Right in front of rival Russia, Japan has opened up to the media the shooting drills of its humbly named Self-Defense Force in a display of public firepower that coincides with a recent escalation of Chinese and Russian military movements around Japanese territory. .
The exercises, which foreign journalists rarely have the opportunity to attend, will continue for nine days and will include approximately 1,300 soldiers from the Land Self-Defense Force. On Monday, as hundreds of soldiers cheered on the sidelines and waved unit flags, rows of tanks fired at targets believed to represent enemy missiles or armored vehicles.
The exercises shed light on a fascinating and easy to miss point. Japan, despite an officially pacifist constitution written when memories of its outbreak of WWII were still fresh – and painful – has an army that shames all nations except a few.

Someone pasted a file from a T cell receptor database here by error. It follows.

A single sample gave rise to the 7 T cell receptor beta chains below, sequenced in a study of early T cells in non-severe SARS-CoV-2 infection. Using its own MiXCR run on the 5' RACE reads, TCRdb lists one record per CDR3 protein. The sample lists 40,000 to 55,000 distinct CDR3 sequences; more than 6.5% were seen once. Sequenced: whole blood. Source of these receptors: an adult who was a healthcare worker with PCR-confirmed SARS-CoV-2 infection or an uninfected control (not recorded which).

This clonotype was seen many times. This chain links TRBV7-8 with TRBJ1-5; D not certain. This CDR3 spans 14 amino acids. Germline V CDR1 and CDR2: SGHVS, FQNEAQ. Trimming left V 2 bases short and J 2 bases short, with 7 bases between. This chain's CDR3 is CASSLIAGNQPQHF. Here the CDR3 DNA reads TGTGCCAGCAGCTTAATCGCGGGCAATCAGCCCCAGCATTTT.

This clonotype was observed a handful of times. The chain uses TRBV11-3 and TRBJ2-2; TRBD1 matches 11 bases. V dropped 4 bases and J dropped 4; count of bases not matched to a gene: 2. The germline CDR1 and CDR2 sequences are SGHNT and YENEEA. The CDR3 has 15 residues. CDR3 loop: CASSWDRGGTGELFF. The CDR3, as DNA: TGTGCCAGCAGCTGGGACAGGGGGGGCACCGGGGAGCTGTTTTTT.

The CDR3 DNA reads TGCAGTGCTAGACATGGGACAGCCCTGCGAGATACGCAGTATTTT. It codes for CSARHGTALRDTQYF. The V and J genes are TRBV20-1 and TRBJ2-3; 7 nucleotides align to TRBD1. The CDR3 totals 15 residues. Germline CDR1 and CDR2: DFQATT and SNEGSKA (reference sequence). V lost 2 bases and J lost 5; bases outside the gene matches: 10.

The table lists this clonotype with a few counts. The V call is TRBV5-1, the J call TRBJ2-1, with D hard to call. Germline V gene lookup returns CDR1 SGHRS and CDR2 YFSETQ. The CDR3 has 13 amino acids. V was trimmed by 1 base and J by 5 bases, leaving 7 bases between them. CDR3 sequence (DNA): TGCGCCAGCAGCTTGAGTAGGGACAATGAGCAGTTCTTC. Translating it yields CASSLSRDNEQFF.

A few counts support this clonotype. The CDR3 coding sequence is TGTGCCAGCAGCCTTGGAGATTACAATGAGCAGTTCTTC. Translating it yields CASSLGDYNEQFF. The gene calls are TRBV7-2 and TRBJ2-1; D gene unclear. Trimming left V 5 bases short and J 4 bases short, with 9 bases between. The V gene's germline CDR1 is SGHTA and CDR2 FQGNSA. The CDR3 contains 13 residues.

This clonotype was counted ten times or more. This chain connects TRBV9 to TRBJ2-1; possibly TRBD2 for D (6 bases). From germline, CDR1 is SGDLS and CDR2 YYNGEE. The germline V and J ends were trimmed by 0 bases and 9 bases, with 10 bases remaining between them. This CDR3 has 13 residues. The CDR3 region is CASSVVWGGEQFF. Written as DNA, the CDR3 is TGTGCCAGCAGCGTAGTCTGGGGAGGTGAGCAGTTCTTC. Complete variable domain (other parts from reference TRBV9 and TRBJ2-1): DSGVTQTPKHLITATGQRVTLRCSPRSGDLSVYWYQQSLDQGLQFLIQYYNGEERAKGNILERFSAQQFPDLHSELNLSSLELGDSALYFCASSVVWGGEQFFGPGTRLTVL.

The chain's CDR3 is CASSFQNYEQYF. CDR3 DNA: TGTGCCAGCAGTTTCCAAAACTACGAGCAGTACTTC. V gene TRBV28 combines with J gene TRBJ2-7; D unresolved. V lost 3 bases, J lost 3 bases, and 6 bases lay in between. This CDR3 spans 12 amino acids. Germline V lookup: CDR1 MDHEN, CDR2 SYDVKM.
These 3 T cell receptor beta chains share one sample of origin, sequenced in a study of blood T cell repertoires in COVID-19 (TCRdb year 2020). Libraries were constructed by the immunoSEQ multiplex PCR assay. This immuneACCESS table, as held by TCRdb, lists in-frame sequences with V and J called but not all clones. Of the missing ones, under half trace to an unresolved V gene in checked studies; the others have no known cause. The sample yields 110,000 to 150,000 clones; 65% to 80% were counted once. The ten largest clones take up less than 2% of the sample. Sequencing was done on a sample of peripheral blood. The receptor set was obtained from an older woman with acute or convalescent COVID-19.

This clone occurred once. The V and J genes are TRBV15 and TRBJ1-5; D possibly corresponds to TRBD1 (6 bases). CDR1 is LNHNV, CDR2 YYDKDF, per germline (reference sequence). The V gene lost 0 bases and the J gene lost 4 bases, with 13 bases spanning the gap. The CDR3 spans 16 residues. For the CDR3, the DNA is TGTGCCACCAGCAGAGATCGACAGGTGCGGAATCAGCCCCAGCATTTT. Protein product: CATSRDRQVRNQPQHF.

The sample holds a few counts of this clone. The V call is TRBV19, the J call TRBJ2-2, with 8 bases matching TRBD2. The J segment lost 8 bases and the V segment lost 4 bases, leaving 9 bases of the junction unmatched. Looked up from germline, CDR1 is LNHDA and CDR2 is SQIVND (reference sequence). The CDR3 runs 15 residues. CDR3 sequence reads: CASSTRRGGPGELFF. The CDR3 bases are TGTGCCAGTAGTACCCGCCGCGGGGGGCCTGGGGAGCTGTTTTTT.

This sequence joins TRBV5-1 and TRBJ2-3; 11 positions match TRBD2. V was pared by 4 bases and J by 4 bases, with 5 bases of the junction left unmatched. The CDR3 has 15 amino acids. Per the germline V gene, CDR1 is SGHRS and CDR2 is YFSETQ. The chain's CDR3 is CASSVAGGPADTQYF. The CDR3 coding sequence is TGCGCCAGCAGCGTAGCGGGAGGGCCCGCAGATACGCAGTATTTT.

And, with a host of threats lurking in Northeast Asia, its hawkish leaders are hungry for more.
It’s not an easy sale. In a nation still vilified by many of its neighbors for its past military actions, and where internal pacifism is high, any military build-up is controversial.
Japan has focused on its defensive capabilities and carefully avoids using the word “military” for its troops. But as it seeks to defend its territorial and military interests against an authoritarian China, North Korea and Russia, Tokyo officials are pushing citizens to put aside widespread unease over a stronger role for the military and to support the increase in defense spending.